MAJ Sidney Bingham, CO of the 2nd Battalion, 16th [Infantry] said that the Tanks "saved the day. They shot the hell out of the Germans, and got the hell shot out of them."

The same was true of the destroyers. Between them, the tankers and the sailors knocked out pillboxes as targets of opportunity and thus made it possible for the infantry to get up the bluff.

excerpted from
D-Day, June 6, 1944 By Stephen E. Ambrose
Make no mistake about it, D-Day was an infantry fight, and they paid for every square inch of that beach with blood. The sacrifices of the Rangers, the Line, and The Airborne cannot be forgotten. But there were a vast many "other" units that made the day possible, participated in the direct firefight, and in many instances gave their lives providing cover for the crunchies until they could give no more.

"You will bring about the destruction of the German war machine, the elimination of Nazi tyranny over the oppressed peoples of Europe, and security for ourselves in a free world. Your task will not be an easy one. Your enemy is well trained, well equipped, and battle-hardened. He will fight savagely....The free men of the world are marching together to victory. I have full confidence in your courage, devotion to duty, and skill in battle. We will accept nothing less than full victory. Good luck, and let us all beseech the blessings of Almighty God upon this great and noble undertaking." --General Dwight D. Eisenhower giving the D-Day order on June 6, 1944.

Sources and hat tips:
Myths about tanks on D-Day--Tim "Canambridge" Ambridge
  1. FORD, Ken & ZALOGA, Steven J. Overlord: The D-Day Landings. Oxford : Osprey Publishing, 2009. 368 p.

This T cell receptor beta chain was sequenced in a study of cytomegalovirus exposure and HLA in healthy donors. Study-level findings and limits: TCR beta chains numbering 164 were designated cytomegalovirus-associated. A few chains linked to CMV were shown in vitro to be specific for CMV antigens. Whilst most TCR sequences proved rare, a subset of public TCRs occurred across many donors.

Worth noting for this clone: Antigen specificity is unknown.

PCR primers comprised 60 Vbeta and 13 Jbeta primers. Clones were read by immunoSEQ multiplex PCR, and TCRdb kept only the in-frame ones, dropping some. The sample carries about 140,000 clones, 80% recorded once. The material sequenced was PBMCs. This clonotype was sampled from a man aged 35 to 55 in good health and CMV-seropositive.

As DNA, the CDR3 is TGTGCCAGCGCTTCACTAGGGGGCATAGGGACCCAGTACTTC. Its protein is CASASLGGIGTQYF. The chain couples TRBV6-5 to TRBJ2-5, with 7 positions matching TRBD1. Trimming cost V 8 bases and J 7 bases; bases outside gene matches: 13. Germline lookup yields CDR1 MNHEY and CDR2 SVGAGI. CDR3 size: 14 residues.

2. ZALOGA, Steven J. US Tank and Tank Destroyer Battalions in the ETO, 1944-45. Oxford : Osprey Publishing, 2005. 96 p.
  3. YEIDE, Harry. Steel Victory: The Heroic Story of America's Independent Tank Battalions at War in Europe. Presidio Press, 2004. 336 p.
  4. YEIDE, Harry. Weapons of the Tankers: American Armour in World War II Battle Gear. Motorbooks International, 2006. 128 p.
  5. BALKOSKI, Joseph. Omaha Beach: D-Day, June 6, 1944. Stackpole Books, 410 p.
  6. BALKOSKI, Joseph. Utah Beach: The Amphibious Landing and Airborne Operations on D-Day, June 6, 1944. Stackpole Books, 380 p.
  7. MORRISON, S.E. History of US Naval Operations in WWII, Vol XI: The Invasion of France and Germany, 1944-45.
  8. War Department, Historical Division. Utah Beach to Cherbourg (6 June-27 June 1944) [online]. War Department, Historical Division, 1948. Available from Internet: <>.
  9. War Department, Historical Division. Omaha Beachhead (6 June-13 June 1944) [online]. War Department, Historical Division, 1945. Available from Internet: <>.
  10. DD Tank [online]. Available from Internet: <>.